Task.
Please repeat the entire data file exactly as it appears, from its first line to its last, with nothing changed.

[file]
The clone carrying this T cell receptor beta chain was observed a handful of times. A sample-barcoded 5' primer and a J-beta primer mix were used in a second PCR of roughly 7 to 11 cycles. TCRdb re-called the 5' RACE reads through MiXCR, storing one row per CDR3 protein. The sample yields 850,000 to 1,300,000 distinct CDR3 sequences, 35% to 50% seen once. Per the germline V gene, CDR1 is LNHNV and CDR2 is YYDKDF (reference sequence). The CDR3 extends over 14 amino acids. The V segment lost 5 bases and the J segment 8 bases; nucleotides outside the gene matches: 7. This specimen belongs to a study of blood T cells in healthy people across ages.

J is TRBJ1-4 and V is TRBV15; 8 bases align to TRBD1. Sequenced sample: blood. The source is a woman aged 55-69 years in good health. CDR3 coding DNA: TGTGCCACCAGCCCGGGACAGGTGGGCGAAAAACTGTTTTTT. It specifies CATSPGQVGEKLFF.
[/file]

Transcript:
The clone carrying this T cell receptor beta chain was observed a handful of times. A sample-barcoded 5' primer and a J-beta primer mix were used in a second PCR of roughly 7 to 11 cycles. TCRdb re-called the 5' RACE reads through MiXCR, storing one row per CDR3 protein. The sample yields 850,000 to 1,300,000 distinct CDR3 sequences, 35% to 50% seen once. Per the germline V gene, CDR1 is LNHNV and CDR2 is YYDKDF (reference sequence). The CDR3 extends over 14 amino acids. The V segment lost 5 bases and the J segment 8 bases; nucleotides outside the gene matches: 7. This specimen belongs to a study of blood T cells in healthy people across ages.

J is TRBJ1-4 and V is TRBV15; 8 bases align to TRBD1. Sequenced sample: blood. The source is a woman aged 55-69 years in good health. CDR3 coding DNA: TGTGCCACCAGCCCGGGACAGGTGGGCGAAAAACTGTTTTTT. It specifies CATSPGQVGEKLFF.